The internet is a blessing for those who enjoy browsing archival documents as a hobby. Just a few days ago, I was browsing the headlines of some Pakistani English newspapers from 1971. I wanted to see if the newspapers reflected the horrors that the Ides of March were then planning to unfurl. At times revisiting the past can be illuminating for the present, especially if one is unencumbered by any preconceived notions and prejudices. Interestingly, the headlines and narratives in the newspapers of 1971, despite being more than four decades old, sound very familiar as the same clichés can be found in our print and electronic media even today. For instance, readers are told that the martial law administrators (MLAs) were busy clearing up the mess in East Pakistan, which had been created by a handful of miscreants with the help of our archenemy, India. ‘Chittagong cleared of anti-state elements’, ‘Chandpur cleared of miscreants’ and ‘Armed forces in control of border’ are just a few examples. The newspapers were also teeming with headlines about ‘Peace committees’, ‘Razakars’ and other patriotic sections of East Pakistan. We were reassuringly told “Bangladesh movement dead” in one big headline. A headline on June 22 declares Mascarenhas’ report about the genocide of Bengalis published in Sunday Times as “malicious”. The headlines were dominated by General Tikka Khan, General Hamid Khan and General Niazi making visits to various locations and appreciating a return to normalcy everywhere. The August headlines proudly told us how many ‘miscreants’, ‘trouble-makers’, ‘Indian agents’ and ‘anti-state elements’ had been killed. After the war began in December the headlines told us how we were winning the war on all fronts.
If we go back further in our time machine and land in the 1940s we find that the Pakistan project was passionately pursued by two ethnic groups of what was then India: Muslims in Bengal and the United Provinces (UP). The populace of the Muslim majority provinces was largely unenthusiastic about the Muslim League and its politics. One can thus call Bengalis and Urdu speaking Indian Muslims the chief architects of Pakistan who were able to enforce the project despite many inherent faults and poor project planning. By 1971, we see a gradual rise of chorus in the national media about Bengalis being accused of being Indian agents and their popular leaders as traitors. Our sagacious military leaders considered the problem a mere law and order issue and, while trying to fix it in their peculiar way, severed half of Pakistan.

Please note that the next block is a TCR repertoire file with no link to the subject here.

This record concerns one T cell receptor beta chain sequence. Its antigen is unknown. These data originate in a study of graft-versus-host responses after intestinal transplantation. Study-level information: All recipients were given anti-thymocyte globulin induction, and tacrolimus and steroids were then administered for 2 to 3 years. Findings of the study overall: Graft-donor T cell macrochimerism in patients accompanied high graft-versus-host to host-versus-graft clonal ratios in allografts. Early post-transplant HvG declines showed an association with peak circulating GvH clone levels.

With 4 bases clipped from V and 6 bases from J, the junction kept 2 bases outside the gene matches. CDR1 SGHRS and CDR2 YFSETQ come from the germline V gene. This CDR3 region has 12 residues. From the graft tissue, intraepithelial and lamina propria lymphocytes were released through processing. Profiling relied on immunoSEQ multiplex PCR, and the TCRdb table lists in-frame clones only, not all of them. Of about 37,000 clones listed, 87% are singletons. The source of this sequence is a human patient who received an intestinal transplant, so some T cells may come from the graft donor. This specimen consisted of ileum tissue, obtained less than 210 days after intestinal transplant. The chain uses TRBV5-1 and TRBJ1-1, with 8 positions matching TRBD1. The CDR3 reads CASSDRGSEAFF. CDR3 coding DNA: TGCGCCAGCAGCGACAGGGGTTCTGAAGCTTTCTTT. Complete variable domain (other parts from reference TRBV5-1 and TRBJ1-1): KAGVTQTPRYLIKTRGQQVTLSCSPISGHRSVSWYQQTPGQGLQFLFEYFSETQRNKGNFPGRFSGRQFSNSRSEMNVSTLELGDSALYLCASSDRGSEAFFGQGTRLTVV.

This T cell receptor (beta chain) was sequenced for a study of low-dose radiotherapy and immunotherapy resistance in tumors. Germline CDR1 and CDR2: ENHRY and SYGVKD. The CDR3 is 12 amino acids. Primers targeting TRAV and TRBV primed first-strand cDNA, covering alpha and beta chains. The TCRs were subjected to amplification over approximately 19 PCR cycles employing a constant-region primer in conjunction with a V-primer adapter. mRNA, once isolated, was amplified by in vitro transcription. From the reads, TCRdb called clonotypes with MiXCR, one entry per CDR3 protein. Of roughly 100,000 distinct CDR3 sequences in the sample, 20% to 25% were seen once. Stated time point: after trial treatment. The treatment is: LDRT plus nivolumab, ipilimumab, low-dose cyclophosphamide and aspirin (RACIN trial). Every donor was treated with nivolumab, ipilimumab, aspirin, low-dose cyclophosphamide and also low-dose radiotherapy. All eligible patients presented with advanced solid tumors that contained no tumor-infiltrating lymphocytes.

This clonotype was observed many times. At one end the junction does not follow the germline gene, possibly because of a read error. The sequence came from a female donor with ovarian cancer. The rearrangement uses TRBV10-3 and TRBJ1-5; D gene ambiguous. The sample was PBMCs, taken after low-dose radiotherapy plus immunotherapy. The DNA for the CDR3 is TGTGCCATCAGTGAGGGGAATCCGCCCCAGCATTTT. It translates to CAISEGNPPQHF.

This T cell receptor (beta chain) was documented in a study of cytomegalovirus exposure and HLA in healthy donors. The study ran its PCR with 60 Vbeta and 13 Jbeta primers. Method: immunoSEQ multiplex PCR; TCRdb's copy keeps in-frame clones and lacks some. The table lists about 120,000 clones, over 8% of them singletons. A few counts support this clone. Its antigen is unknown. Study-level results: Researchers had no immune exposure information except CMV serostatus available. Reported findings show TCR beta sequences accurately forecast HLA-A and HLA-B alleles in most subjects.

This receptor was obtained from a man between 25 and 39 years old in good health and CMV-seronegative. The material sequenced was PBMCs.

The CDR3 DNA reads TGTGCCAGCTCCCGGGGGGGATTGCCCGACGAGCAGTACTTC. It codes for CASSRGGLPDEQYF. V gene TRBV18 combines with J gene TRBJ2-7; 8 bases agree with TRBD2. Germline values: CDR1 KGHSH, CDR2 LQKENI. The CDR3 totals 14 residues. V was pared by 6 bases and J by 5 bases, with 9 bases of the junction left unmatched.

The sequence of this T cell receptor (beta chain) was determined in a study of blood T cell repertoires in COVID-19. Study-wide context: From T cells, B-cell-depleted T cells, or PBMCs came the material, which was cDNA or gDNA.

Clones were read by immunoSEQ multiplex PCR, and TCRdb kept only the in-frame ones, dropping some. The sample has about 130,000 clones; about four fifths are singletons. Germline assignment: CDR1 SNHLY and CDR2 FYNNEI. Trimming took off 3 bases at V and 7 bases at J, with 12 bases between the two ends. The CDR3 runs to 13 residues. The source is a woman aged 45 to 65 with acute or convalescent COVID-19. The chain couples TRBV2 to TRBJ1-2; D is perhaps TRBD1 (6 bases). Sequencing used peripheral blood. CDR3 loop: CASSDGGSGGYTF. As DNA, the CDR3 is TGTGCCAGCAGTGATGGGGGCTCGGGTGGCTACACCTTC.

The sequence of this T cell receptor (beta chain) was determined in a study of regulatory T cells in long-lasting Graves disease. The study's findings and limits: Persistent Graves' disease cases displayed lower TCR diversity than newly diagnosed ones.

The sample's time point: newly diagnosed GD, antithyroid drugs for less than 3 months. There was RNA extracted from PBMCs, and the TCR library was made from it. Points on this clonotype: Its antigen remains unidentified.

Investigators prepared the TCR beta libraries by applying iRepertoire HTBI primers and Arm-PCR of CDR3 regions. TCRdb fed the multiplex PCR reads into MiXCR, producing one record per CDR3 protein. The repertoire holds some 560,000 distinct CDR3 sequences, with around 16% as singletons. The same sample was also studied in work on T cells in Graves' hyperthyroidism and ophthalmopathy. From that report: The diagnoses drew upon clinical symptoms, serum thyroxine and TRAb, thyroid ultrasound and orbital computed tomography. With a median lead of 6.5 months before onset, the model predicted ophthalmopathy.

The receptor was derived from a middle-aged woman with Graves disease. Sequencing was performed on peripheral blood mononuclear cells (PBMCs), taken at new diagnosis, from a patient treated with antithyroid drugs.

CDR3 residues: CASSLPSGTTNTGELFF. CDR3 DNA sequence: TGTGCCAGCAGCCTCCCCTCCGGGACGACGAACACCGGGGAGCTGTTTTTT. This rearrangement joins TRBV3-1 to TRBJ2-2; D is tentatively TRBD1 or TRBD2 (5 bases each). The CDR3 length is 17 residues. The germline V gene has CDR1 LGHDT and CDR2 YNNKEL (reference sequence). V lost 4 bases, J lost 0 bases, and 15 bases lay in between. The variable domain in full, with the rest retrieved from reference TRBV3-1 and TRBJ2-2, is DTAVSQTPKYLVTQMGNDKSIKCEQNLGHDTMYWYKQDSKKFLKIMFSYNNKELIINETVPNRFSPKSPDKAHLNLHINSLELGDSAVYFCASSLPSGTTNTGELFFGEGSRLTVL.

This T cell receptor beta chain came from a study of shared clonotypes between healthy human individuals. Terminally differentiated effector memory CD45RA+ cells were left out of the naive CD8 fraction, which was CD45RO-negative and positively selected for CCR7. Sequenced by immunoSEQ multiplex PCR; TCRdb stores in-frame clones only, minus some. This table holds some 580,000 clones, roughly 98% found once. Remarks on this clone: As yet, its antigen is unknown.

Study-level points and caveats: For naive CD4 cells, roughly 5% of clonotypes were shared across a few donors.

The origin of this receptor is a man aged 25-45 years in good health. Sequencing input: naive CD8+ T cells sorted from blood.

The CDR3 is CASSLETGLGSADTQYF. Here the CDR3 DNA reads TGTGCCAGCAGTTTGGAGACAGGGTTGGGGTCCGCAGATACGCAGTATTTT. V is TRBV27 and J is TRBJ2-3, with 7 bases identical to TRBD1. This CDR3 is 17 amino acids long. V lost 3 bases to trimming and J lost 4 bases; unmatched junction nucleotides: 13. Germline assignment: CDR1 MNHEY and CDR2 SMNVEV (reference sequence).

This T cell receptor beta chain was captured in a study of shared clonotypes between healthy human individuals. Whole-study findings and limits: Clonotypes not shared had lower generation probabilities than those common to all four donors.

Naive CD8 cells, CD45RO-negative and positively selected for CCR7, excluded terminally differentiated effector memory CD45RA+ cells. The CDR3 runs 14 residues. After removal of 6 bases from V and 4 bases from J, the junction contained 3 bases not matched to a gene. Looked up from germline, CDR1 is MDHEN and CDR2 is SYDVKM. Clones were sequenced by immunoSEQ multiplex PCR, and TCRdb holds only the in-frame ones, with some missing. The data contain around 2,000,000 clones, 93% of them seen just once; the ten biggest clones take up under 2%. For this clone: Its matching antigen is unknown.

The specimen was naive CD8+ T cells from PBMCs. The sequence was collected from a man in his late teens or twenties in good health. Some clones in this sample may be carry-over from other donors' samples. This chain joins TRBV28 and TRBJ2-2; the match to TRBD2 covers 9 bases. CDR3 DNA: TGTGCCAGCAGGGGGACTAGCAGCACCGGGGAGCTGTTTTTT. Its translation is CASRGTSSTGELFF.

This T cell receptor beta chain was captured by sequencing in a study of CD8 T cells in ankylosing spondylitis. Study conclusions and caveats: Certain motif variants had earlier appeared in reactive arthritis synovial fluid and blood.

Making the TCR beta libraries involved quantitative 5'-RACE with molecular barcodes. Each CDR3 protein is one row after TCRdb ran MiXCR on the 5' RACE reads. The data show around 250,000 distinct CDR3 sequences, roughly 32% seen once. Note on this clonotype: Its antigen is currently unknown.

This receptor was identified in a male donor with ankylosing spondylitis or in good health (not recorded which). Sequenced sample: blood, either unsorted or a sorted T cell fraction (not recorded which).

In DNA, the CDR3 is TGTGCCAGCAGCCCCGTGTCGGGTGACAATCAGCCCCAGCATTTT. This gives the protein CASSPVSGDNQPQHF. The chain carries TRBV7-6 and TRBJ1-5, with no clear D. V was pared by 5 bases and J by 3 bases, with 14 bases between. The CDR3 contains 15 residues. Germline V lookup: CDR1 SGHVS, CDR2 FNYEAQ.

Now, almost similar kinds of charges are being levelled against the second chief architect of the Pakistan project: the Urdu-speaking Indian Muslims who call themselves Mohajirs. I do not want to stand as an apologist or an unpaid counsel for the MQM. I do not think very highly of the collaborator role of this party with military dictators and have always found Altaf Hussain’s deification of army generals extremely distasteful. But when his party wins convincingly despite a targeted media trial and a meticulously executed plan of prosecution I have to keep my personal opinions on one side and concede to the fact that the MQM, led by Altaf Hussain, represents the Urdu-speaking urban population of Sindh.
No doubt, the rule of law should be blind and all criminals — even if enjoying political support — must be made accountable. However, I expressed my fears in March this year about how my happiness over the Karachi operation was blotted by a feeling of discomfort as manufactured justice often comes with dreadful consequences. Incomplete and partial accountability is no accountability at all. The Karachi operation would have enjoyed unqualified support from sceptics like me if charity had begun at home. The army leadership should have offered complete support in the treason case against Musharraf who, ironically, is also in Karachi. The generals against whom corruption cases are pending should have been returned to the civilian investigation agencies with an assurance of complete neutrality. Once this confidence building and perception dispelling phase were successfully completed then an all-out operation clean up under the overseeing of the federal government should have been launched.
The media seems to be exhibiting many of the colours of 1971 these days as it is promoting the same kind of narrative that was in vogue in 1971. Unlike Bengalis, the Mohajirs of urban Sindh may not be able to wage a liberation war. However, if a deep sense of deprivation and political victimisation is allowed to develop it will do no service to the long-term welfare of the country. In 1947, the Bengalis and UP based Indian Muslims championed the cause of Pakistan while the Pakistan army was then not even born. In 2015, while one of the chief architects celebrated the 45th Independence Day, the second architect was dubbed an Indian agent by the spokesperson of our military establishment. The media failed us in 1971. Will it fail us in 2015 again?